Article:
Editorial: Safety first 

It seems that every couple of years, well-meaning lawmakers introduce bills to curtail or eliminate Maine’s vehicle inspection laws and then a conversation about safety ensues.  

We are here again. 

A senator from Camden, David Miramant, has introduced a bill that would change Maine’s vehicle inspection law, eliminating the need for inspection of all vehicles until they are 20 years old.  

Previous efforts to repeal or change Maine’s inspection requirements have been met with resistance in the Legislature, including in 2019 when the Transportation Committee unanimously rejected a similar bill. 

According to Miramant, inspection requirements do not make Maine highways any safer and that unscrupulous mechanics often find something to repair to justify the low $12.50 fee, which doesn’t actually cover the cost of the time spent inspecting a vehicle.  

There are some data points that support Miramant’s assertions, including findings from the National Highway Traffic Safety Administration that only 2 percent of crashes are directly related to vehicle safety 

But there are some common findings in those 2 percent. Tires, brakes and steering column issues were the primary factors in those accidents. Of that small percentage, bad tires accounted for 34 percent, faulty brakes were 22 percent and steering column issues were 3 percent. The other 40 percent vary in terms of causality and the percentages are further watered down when accounting for slick roads, glare and view obstructions as factors of crashes that also involve tire, brake or steering malfunctions.  

Anyone who lives in Maine can tell you the importance of good tires during inclement weather. The roads are not always well crowned, which leads to small surface puddles and ice spots that often result from poorly constructed roads. Tires can sometimes make all the difference between staying on and involuntarily exiting the roadway.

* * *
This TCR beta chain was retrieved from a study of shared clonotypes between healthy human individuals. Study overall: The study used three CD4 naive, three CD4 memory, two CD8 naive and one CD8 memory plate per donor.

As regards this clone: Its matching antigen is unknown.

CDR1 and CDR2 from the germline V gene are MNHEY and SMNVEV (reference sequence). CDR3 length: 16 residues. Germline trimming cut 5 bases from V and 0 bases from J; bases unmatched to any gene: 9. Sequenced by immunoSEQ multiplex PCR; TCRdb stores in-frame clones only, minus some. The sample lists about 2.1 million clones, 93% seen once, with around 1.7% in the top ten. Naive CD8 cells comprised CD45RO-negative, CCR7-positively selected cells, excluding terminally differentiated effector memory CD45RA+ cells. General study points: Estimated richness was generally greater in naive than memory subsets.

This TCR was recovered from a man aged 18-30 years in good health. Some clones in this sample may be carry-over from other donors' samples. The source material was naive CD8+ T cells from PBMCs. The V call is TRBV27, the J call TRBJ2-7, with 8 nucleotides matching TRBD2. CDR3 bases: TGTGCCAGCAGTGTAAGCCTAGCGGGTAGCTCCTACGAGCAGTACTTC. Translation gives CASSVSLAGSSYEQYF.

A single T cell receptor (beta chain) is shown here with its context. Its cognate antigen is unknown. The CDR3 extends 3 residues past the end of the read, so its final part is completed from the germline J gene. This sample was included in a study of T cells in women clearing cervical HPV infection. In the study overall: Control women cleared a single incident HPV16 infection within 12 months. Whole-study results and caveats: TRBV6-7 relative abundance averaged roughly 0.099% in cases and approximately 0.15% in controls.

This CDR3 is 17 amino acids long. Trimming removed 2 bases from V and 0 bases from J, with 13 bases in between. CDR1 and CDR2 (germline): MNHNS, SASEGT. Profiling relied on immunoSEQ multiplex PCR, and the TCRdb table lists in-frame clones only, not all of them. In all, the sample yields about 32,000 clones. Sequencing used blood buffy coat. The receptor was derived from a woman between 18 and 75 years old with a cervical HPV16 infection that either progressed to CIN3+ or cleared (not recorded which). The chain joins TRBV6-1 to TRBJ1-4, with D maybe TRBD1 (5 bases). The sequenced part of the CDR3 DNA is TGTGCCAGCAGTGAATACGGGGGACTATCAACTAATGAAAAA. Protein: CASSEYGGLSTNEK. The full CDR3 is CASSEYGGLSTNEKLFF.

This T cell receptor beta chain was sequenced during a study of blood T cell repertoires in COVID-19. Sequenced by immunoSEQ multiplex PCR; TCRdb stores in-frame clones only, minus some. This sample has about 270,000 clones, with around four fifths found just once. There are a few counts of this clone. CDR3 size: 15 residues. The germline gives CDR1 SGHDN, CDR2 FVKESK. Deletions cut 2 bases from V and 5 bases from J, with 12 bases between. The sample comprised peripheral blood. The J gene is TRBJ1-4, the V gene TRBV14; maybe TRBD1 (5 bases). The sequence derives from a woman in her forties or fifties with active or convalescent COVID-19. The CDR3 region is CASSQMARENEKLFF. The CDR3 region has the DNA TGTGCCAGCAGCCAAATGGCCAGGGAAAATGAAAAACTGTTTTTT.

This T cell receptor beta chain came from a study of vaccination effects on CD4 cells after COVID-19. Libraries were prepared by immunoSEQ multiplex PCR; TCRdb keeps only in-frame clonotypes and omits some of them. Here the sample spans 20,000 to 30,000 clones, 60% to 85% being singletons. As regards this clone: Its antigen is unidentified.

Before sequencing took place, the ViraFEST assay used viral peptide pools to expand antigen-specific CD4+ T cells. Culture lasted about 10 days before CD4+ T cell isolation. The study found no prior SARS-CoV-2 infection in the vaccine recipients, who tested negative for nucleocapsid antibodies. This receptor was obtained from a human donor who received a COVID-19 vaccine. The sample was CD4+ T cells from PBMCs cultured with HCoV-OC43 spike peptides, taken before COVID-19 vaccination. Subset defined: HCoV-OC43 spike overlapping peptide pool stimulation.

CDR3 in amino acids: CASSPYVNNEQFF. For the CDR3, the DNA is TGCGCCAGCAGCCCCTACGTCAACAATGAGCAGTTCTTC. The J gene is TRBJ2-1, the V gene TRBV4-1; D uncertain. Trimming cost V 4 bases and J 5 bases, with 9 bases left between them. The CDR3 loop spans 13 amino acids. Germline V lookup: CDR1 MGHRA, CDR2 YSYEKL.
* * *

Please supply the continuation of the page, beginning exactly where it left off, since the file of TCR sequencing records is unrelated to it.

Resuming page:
The allornothing approach needs more thought, and we are convinced that a commonsense compromise can be reached. 

For instance, the idea that a vehicle would not be subject to inspection for its first 20 years sounds like a bad idea.  

Maine roadways are full of hazards, including potholes and frost heaves, which can damage even the newest of vehicles. They are also subject to heavy amounts of calcium and salt brine applications during the winter that wreak havoc on metal components and create harmful rust that eats away at important parts like gas tanks and brake lines. 

If the laws are to change, let’s look at eliminating inspection for the first five years of a vehicle’s life, or allowing those who fail inspection more time to address non-life-threatening problems so they are not put in a tough spot the day they go in for an inspection. Give folks time to get a second opinion and create a mechanism to share issues about mechanic shops that exploit their inspection privileges. 

We might also consider limiting the items required during an inspection to inspect tires, brakes and steering components.  

Let’s also work to press the Department of Transportation to remedy road conditions and provide safe travel lanes on which vehicles can operate.  

Safety should come first, but common sense should be a close second as the egislature works through this issue yet again.  

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